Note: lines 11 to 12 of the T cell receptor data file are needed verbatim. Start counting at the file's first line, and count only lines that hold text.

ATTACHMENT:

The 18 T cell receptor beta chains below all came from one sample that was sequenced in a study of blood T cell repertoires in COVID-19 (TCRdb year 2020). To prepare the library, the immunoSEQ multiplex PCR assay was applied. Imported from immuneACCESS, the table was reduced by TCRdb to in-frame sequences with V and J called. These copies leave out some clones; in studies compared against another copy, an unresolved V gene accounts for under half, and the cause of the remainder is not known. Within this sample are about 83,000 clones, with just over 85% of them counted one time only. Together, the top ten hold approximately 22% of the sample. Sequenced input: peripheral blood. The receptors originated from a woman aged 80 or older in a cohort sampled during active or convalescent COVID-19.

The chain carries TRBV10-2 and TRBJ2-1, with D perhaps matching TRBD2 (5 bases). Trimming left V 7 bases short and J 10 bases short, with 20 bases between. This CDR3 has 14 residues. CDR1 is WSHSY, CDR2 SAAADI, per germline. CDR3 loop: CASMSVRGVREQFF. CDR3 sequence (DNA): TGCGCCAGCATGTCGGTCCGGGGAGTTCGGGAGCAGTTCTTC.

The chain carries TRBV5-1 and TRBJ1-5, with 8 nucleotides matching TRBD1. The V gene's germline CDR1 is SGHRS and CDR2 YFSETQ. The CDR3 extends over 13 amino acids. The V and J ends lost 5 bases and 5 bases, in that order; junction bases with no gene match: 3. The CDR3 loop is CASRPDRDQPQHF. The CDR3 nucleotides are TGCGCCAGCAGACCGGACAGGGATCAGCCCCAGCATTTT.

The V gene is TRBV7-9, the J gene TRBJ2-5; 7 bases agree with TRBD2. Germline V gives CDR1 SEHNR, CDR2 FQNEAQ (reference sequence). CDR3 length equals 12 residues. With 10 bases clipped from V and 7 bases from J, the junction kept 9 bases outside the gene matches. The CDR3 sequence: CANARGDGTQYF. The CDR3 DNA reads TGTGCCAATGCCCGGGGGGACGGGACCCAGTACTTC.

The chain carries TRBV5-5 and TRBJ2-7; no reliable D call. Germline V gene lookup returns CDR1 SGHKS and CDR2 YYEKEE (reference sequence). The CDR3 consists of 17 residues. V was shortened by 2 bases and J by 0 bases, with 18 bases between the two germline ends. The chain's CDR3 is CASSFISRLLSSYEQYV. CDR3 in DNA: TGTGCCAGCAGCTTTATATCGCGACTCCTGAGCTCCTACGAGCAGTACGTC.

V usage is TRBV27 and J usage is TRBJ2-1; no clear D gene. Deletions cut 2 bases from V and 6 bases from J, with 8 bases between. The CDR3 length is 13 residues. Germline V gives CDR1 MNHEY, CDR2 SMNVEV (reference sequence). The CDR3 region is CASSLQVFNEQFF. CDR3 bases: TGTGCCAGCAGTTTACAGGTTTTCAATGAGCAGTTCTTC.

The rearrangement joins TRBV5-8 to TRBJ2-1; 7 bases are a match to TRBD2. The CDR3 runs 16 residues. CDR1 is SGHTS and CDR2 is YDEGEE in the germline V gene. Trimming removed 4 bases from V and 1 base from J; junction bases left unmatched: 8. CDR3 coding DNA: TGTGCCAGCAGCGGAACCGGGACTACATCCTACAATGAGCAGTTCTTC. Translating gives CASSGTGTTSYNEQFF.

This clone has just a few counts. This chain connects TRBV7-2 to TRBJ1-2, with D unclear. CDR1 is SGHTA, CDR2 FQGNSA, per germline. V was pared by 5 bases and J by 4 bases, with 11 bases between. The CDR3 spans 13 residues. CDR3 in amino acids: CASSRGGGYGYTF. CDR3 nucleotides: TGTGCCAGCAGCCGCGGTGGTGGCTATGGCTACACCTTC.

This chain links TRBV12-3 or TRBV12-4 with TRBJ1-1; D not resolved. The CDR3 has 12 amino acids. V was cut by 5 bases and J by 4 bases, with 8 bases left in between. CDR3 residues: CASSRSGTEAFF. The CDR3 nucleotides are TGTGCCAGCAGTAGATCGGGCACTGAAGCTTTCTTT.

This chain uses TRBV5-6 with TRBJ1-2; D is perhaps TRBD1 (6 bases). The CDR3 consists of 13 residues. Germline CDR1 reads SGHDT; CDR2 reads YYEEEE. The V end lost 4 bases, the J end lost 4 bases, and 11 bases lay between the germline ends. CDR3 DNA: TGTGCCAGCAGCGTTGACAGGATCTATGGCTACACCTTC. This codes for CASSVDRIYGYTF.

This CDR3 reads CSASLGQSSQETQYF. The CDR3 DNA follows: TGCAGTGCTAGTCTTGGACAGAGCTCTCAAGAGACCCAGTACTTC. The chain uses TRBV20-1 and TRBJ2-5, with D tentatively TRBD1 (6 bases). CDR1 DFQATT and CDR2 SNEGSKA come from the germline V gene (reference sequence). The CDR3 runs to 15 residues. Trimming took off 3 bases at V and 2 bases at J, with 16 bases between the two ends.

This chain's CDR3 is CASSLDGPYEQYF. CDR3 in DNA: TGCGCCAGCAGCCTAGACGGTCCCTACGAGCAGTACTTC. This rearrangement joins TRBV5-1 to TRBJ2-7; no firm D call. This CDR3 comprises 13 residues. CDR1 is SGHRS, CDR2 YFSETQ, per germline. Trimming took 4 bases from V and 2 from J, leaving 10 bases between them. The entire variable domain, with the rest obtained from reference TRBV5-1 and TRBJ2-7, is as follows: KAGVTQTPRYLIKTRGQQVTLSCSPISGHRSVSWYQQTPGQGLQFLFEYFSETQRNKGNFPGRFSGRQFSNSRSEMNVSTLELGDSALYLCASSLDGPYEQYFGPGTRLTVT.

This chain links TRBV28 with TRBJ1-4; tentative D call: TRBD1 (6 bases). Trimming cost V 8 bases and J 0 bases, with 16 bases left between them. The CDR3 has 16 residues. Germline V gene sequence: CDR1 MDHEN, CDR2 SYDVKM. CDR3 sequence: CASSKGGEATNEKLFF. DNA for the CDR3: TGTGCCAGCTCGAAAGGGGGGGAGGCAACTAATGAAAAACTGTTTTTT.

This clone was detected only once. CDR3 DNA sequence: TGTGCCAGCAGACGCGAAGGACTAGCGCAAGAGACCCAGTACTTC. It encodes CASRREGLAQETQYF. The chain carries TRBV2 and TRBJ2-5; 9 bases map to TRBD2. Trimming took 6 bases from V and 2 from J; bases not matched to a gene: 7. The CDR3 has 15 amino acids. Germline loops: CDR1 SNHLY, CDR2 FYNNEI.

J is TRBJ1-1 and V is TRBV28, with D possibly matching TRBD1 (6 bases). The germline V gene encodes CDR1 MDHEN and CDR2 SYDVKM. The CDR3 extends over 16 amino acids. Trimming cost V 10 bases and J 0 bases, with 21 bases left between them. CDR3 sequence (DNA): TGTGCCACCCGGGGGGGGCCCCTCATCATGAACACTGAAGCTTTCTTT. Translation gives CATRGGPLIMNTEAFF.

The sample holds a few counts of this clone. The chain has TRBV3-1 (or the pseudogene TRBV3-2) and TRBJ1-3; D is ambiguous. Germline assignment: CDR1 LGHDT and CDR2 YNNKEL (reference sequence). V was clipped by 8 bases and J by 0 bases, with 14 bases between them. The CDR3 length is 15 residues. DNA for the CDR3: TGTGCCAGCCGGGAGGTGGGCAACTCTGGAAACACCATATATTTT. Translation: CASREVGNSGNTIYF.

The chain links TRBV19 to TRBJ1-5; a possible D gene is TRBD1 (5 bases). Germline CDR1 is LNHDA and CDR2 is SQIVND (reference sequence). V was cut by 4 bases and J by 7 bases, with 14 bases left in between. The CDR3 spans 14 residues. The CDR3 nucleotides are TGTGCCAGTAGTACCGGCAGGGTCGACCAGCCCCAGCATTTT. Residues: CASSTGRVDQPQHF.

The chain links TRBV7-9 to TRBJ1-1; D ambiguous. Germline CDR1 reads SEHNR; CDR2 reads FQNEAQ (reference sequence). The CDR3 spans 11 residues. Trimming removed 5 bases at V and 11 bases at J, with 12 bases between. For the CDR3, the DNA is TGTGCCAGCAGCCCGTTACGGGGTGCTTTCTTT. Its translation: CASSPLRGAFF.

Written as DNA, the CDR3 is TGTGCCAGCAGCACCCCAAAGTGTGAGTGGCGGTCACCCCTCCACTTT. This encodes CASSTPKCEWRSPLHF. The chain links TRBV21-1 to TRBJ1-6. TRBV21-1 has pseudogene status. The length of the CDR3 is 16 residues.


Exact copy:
This CDR3 reads CSASLGQSSQETQYF. The CDR3 DNA follows: TGCAGTGCTAGTCTTGGACAGAGCTCTCAAGAGACCCAGTACTTC. The chain uses TRBV20-1 and TRBJ2-5, with D tentatively TRBD1 (6 bases). CDR1 DFQATT and CDR2 SNEGSKA come from the germline V gene (reference sequence). The CDR3 runs to 15 residues. Trimming took off 3 bases at V and 2 bases at J, with 16 bases between the two ends.

This chain's CDR3 is CASSLDGPYEQYF. CDR3 in DNA: TGCGCCAGCAGCCTAGACGGTCCCTACGAGCAGTACTTC. This rearrangement joins TRBV5-1 to TRBJ2-7; no firm D call. This CDR3 comprises 13 residues. CDR1 is SGHRS, CDR2 YFSETQ, per germline. Trimming took 4 bases from V and 2 from J, leaving 10 bases between them. The entire variable domain, with the rest obtained from reference TRBV5-1 and TRBJ2-7, is as follows: KAGVTQTPRYLIKTRGQQVTLSCSPISGHRSVSWYQQTPGQGLQFLFEYFSETQRNKGNFPGRFSGRQFSNSRSEMNVSTLELGDSALYLCASSLDGPYEQYFGPGTRLTVT.